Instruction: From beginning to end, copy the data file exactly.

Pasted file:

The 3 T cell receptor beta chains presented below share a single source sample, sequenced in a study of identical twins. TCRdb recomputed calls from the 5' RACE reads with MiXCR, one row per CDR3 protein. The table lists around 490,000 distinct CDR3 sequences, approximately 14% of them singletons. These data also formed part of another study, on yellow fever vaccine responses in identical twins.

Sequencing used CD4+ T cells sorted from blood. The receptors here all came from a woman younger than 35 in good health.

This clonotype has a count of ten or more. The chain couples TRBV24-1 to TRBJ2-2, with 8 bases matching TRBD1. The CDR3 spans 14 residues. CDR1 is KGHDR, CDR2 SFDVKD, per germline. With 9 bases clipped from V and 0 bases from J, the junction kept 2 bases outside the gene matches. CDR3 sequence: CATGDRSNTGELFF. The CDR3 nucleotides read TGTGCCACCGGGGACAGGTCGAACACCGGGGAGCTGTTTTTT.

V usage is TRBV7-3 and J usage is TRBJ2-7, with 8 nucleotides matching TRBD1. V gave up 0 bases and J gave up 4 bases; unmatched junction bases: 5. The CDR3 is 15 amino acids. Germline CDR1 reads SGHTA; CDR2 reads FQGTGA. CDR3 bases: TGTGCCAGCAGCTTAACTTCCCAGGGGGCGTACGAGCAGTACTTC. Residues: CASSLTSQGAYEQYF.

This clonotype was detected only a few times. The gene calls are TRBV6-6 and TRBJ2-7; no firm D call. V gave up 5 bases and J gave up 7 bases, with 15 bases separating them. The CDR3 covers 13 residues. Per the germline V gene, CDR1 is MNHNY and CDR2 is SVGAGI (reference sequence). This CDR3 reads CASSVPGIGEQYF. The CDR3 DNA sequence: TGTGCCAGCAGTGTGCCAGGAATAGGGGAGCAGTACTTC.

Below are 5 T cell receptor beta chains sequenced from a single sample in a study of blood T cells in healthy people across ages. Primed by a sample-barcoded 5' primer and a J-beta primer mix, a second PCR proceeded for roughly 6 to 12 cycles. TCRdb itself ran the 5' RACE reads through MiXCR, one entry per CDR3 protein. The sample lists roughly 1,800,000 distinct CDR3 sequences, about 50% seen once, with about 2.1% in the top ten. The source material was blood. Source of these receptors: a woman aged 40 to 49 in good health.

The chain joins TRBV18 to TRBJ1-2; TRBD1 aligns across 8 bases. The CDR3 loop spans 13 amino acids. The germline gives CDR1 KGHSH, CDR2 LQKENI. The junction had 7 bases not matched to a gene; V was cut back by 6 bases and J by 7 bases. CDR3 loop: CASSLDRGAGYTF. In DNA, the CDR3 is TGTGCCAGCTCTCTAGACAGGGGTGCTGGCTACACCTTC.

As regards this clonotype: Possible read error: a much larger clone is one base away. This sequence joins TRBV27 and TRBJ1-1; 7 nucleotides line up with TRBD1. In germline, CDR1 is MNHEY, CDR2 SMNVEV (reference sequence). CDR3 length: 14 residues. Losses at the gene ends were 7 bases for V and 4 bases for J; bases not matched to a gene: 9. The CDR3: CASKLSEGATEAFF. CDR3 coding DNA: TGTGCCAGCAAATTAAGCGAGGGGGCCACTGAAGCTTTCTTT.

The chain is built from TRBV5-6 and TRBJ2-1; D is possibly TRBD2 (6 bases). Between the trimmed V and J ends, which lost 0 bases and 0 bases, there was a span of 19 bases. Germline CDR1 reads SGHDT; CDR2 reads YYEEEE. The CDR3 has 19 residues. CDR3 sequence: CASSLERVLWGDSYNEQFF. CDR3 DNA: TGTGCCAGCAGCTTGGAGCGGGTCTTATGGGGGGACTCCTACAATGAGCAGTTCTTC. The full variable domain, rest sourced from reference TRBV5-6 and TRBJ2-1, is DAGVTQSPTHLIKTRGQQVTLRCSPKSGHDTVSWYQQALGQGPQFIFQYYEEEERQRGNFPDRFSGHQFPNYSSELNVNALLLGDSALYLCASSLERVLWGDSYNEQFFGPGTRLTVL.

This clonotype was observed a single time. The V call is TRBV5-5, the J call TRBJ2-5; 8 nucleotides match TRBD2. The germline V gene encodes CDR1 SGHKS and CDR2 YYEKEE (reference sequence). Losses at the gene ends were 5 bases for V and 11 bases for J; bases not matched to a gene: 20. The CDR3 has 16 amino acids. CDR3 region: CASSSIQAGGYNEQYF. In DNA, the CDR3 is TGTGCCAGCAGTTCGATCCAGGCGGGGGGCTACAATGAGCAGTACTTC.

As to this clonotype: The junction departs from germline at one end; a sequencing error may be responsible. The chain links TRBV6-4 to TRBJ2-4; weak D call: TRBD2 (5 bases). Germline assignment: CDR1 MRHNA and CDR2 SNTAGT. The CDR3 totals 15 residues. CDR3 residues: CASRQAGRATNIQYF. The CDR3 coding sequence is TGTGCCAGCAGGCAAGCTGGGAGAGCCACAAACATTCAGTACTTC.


The 3 T cell receptor beta chains presented below share a single source sample, sequenced in a study of identical twins. TCRdb recomputed calls from the 5' RACE reads with MiXCR, one row per CDR3 protein. The table lists around 490,000 distinct CDR3 sequences, approximately 14% of them singletons. These data also formed part of another study, on yellow fever vaccine responses in identical twins.

Sequencing used CD4+ T cells sorted from blood. The receptors here all came from a woman younger than 35 in good health.

This clonotype has a count of ten or more. The chain couples TRBV24-1 to TRBJ2-2, with 8 bases matching TRBD1. The CDR3 spans 14 residues. CDR1 is KGHDR, CDR2 SFDVKD, per germline. With 9 bases clipped from V and 0 bases from J, the junction kept 2 bases outside the gene matches. CDR3 sequence: CATGDRSNTGELFF. The CDR3 nucleotides read TGTGCCACCGGGGACAGGTCGAACACCGGGGAGCTGTTTTTT.

V usage is TRBV7-3 and J usage is TRBJ2-7, with 8 nucleotides matching TRBD1. V gave up 0 bases and J gave up 4 bases; unmatched junction bases: 5. The CDR3 is 15 amino acids. Germline CDR1 reads SGHTA; CDR2 reads FQGTGA. CDR3 bases: TGTGCCAGCAGCTTAACTTCCCAGGGGGCGTACGAGCAGTACTTC. Residues: CASSLTSQGAYEQYF.

This clonotype was detected only a few times. The gene calls are TRBV6-6 and TRBJ2-7; no firm D call. V gave up 5 bases and J gave up 7 bases, with 15 bases separating them. The CDR3 covers 13 residues. Per the germline V gene, CDR1 is MNHNY and CDR2 is SVGAGI (reference sequence). This CDR3 reads CASSVPGIGEQYF. The CDR3 DNA sequence: TGTGCCAGCAGTGTGCCAGGAATAGGGGAGCAGTACTTC.

Below are 5 T cell receptor beta chains sequenced from a single sample in a study of blood T cells in healthy people across ages. Primed by a sample-barcoded 5' primer and a J-beta primer mix, a second PCR proceeded for roughly 6 to 12 cycles. TCRdb itself ran the 5' RACE reads through MiXCR, one entry per CDR3 protein. The sample lists roughly 1,800,000 distinct CDR3 sequences, about 50% seen once, with about 2.1% in the top ten. The source material was blood. Source of these receptors: a woman aged 40 to 49 in good health.

The chain joins TRBV18 to TRBJ1-2; TRBD1 aligns across 8 bases. The CDR3 loop spans 13 amino acids. The germline gives CDR1 KGHSH, CDR2 LQKENI. The junction had 7 bases not matched to a gene; V was cut back by 6 bases and J by 7 bases. CDR3 loop: CASSLDRGAGYTF. In DNA, the CDR3 is TGTGCCAGCTCTCTAGACAGGGGTGCTGGCTACACCTTC.

As regards this clonotype: Possible read error: a much larger clone is one base away. This sequence joins TRBV27 and TRBJ1-1; 7 nucleotides line up with TRBD1. In germline, CDR1 is MNHEY, CDR2 SMNVEV (reference sequence). CDR3 length: 14 residues. Losses at the gene ends were 7 bases for V and 4 bases for J; bases not matched to a gene: 9. The CDR3: CASKLSEGATEAFF. CDR3 coding DNA: TGTGCCAGCAAATTAAGCGAGGGGGCCACTGAAGCTTTCTTT.

The chain is built from TRBV5-6 and TRBJ2-1; D is possibly TRBD2 (6 bases). Between the trimmed V and J ends, which lost 0 bases and 0 bases, there was a span of 19 bases. Germline CDR1 reads SGHDT; CDR2 reads YYEEEE. The CDR3 has 19 residues. CDR3 sequence: CASSLERVLWGDSYNEQFF. CDR3 DNA: TGTGCCAGCAGCTTGGAGCGGGTCTTATGGGGGGACTCCTACAATGAGCAGTTCTTC. The full variable domain, rest sourced from reference TRBV5-6 and TRBJ2-1, is DAGVTQSPTHLIKTRGQQVTLRCSPKSGHDTVSWYQQALGQGPQFIFQYYEEEERQRGNFPDRFSGHQFPNYSSELNVNALLLGDSALYLCASSLERVLWGDSYNEQFFGPGTRLTVL.

This clonotype was observed a single time. The V call is TRBV5-5, the J call TRBJ2-5; 8 nucleotides match TRBD2. The germline V gene encodes CDR1 SGHKS and CDR2 YYEKEE (reference sequence). Losses at the gene ends were 5 bases for V and 11 bases for J; bases not matched to a gene: 20. The CDR3 has 16 amino acids. CDR3 region: CASSSIQAGGYNEQYF. In DNA, the CDR3 is TGTGCCAGCAGTTCGATCCAGGCGGGGGGCTACAATGAGCAGTACTTC.

As to this clonotype: The junction departs from germline at one end; a sequencing error may be responsible. The chain links TRBV6-4 to TRBJ2-4; weak D call: TRBD2 (5 bases). Germline assignment: CDR1 MRHNA and CDR2 SNTAGT. The CDR3 totals 15 residues. CDR3 residues: CASRQAGRATNIQYF. The CDR3 coding sequence is TGTGCCAGCAGGCAAGCTGGGAGAGCCACAAACATTCAGTACTTC.